Egypt struggles to buy oil as currency crisis deepens
LONDON (Reuters) – Egypt’s currency crisis has intensified its oil supply troubles, as the weaker pound makes it more difficult for cash-strapped Cairo to buy vital crude for its refineries.
State-owned Egyptian General Petroleum Corporation (EGPC) has only purchased 3 million barrels of crude oil for the first quarter of this year, half of what it was seeking in a tender, traders said.
That tender was already considered insufficient to supply Egypt’s refineries, even at reduced running rates.
“Of course it’s not enough, they need more – but no money,” a trader, active in the East Mediterranean oil market said.
EGPC officials could not be reached for comment. Egypt subsidises fuel costs heavily, spending around a fifth of its GDP on making fuel more affordable to the population.
EGPC has been trying to mitigate the cost of subsidies by buying more refined oil products instead of expensive crude oil feedstock, but is hard pressed to meet its needs.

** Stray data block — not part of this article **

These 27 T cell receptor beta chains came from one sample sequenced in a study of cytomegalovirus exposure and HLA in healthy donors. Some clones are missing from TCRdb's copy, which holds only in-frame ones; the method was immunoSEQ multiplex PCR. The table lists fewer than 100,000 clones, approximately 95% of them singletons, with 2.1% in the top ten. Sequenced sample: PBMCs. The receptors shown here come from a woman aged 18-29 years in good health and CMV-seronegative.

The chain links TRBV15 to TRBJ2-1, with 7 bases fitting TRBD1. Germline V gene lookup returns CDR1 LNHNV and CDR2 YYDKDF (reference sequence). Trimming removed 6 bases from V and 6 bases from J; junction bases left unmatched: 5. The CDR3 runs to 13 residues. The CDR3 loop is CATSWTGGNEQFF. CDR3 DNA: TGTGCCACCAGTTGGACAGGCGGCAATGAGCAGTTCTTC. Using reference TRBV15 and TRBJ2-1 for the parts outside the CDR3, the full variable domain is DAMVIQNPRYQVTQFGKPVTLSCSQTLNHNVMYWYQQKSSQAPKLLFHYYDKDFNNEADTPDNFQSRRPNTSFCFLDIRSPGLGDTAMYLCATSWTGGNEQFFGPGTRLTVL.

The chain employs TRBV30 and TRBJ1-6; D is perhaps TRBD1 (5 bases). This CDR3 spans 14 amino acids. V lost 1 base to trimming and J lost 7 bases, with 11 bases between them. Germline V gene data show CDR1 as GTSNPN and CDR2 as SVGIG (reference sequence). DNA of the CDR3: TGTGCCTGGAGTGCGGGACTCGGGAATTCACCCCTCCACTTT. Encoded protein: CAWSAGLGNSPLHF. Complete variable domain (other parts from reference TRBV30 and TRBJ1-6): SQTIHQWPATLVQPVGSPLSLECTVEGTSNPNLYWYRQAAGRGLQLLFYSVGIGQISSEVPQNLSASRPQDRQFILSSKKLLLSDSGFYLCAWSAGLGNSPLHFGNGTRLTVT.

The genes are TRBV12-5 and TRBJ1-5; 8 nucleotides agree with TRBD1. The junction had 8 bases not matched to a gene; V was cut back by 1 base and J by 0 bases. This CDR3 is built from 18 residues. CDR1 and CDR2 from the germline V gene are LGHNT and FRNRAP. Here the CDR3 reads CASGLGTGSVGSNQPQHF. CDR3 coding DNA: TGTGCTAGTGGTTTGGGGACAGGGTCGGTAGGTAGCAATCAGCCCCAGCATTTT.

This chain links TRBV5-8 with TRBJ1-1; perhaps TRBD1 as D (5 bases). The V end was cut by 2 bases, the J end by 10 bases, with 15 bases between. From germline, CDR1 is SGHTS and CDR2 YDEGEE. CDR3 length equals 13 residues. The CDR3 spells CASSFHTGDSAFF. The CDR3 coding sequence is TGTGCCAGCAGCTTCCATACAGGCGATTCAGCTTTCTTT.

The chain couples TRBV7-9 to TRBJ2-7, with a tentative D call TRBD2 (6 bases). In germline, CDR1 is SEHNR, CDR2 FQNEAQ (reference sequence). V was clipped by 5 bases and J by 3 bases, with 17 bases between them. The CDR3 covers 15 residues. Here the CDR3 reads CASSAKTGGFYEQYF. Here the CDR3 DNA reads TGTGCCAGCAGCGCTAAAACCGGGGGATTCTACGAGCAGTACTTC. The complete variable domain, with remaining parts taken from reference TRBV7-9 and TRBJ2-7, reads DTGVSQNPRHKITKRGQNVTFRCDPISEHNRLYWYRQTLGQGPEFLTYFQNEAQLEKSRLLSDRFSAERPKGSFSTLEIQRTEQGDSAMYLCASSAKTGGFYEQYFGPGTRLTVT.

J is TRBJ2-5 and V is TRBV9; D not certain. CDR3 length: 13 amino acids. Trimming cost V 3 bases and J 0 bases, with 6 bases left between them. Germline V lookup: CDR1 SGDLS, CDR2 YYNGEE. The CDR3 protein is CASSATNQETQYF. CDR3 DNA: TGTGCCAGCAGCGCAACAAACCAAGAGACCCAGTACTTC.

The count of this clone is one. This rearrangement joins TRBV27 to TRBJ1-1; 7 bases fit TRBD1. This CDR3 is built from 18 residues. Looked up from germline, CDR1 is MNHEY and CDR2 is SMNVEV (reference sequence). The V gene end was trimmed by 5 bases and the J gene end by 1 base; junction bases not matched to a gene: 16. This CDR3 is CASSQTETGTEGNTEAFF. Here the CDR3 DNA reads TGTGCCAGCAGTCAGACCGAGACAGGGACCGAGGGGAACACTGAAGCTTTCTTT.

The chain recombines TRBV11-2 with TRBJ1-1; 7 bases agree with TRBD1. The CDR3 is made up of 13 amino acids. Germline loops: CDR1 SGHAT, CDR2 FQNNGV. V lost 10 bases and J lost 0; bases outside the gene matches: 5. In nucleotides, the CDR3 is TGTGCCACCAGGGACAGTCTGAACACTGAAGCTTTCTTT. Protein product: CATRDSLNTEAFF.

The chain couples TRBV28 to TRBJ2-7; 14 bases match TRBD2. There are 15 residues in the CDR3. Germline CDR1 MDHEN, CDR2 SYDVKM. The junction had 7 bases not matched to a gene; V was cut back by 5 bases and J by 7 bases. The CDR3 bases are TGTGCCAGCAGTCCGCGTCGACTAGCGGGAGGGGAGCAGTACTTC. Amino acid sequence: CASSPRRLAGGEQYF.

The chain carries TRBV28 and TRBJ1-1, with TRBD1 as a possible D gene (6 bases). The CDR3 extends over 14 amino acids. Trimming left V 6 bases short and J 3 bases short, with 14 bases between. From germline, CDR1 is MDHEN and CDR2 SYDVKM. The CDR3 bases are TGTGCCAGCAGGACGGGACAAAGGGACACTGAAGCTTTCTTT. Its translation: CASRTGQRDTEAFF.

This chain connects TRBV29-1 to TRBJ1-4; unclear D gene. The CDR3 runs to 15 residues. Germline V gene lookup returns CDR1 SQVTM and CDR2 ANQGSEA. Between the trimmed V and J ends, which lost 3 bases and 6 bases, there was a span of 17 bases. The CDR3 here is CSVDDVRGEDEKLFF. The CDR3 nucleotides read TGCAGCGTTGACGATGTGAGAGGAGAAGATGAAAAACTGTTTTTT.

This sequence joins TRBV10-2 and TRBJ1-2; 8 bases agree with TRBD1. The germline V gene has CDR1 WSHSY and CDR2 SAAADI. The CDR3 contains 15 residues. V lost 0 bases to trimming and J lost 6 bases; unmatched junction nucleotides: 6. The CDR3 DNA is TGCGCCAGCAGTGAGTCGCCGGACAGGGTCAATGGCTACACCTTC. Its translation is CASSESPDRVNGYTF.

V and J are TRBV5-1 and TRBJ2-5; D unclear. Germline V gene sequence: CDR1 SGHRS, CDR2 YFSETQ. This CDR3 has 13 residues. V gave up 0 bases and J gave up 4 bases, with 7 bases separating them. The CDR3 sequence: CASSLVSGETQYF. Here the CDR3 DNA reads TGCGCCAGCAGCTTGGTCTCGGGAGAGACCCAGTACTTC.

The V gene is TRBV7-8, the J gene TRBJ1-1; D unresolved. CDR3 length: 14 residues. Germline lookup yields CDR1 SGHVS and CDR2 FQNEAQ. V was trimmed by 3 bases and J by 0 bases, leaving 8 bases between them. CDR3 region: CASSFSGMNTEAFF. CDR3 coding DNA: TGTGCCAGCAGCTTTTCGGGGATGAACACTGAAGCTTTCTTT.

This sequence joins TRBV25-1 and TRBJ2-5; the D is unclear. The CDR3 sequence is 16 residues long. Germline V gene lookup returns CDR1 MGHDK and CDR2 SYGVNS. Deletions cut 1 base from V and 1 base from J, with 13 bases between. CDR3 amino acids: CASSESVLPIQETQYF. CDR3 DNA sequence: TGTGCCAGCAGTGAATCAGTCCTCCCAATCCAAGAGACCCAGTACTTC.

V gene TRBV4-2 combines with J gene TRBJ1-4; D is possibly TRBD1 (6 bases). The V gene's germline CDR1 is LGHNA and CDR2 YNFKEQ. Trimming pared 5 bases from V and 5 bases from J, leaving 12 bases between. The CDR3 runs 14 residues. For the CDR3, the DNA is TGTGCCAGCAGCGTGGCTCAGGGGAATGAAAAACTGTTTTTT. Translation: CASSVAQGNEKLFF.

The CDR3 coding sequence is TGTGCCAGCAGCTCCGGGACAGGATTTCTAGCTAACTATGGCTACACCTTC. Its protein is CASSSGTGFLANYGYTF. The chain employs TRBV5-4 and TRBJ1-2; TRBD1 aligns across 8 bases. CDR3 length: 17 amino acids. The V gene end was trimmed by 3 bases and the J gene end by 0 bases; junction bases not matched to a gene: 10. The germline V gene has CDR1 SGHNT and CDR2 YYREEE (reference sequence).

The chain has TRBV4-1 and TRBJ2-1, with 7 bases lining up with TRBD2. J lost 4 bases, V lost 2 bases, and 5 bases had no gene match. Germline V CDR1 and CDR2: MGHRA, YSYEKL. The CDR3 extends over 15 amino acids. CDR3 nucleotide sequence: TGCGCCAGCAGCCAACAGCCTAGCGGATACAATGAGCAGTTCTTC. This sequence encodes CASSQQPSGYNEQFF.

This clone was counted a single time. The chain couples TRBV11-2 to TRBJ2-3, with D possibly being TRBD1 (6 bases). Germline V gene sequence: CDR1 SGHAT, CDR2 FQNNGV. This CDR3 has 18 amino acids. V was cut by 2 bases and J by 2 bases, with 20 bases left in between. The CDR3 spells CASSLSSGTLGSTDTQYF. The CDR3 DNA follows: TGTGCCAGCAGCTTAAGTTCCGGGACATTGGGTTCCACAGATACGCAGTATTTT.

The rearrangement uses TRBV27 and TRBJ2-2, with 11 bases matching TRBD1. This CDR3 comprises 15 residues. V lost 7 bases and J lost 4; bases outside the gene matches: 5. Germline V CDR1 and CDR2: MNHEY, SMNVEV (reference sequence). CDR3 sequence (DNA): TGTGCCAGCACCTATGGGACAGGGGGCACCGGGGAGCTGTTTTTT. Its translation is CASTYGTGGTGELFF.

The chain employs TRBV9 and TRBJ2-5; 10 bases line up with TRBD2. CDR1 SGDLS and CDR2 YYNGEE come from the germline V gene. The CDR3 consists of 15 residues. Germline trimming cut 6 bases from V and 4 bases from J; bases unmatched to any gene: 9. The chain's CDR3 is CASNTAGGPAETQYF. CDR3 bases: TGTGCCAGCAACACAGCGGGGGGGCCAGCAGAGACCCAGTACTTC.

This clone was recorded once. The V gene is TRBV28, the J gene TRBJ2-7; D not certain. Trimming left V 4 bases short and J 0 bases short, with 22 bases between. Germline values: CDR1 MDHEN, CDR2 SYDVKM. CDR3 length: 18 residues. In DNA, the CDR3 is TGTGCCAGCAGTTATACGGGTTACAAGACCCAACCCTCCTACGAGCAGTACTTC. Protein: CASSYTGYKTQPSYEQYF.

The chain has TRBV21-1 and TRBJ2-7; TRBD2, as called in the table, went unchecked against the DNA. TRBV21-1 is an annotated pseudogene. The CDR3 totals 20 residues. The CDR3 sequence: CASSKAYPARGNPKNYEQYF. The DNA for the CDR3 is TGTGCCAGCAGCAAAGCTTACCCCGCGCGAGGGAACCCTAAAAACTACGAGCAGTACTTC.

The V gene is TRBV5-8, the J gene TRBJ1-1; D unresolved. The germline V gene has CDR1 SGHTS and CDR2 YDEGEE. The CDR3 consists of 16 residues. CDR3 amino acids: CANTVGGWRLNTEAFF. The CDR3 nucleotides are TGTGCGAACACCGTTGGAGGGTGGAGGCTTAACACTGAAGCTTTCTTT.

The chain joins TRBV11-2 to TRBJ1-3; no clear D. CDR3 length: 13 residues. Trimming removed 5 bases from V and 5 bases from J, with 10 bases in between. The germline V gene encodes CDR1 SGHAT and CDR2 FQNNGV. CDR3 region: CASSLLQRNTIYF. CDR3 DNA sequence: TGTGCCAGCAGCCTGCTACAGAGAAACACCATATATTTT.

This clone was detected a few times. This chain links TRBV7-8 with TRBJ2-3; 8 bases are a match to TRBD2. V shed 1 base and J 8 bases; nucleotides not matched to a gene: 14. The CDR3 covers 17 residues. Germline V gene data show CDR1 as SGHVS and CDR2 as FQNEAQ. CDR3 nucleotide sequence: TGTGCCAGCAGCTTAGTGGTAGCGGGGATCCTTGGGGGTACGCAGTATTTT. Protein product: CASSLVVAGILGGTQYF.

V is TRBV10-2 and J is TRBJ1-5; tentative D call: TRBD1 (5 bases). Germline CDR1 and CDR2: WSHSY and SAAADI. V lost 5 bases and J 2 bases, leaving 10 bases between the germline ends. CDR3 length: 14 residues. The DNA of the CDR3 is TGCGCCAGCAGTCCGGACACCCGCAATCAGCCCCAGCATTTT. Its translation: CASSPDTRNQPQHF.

Egypt has not bought any crude for January and on top of this, its December deliveries will arrive late.
JP Morgan sold two million barrels to EGPC via its fourth quarter tender but the company has yet to complete the delivery, the trader said.
The B Elephant tanker has been waiting to discharge in the Red Sea since Dec 24, as seen on Reuters AIS Live ship tracking, after loading crude in Oman.
“JP Morgan’s vessel has been waiting for more than two weeks,” one seller said. “No letter of credit.”
Egypt’s state oil company has found it increasingly difficult to procure letters of credit for its transactions and costs are rocketing.
Several times in 2012, tankers carrying vital oil products piled up outside ports when these letters were delayed, which led to gasoline shortages and protests.
In the latest tender, trading company Petraco will deliver two million barrels of Iraqi Basra Light in February, several traders said. International trader Arcadia will deliver a one million barrel cargo of the same grade in March.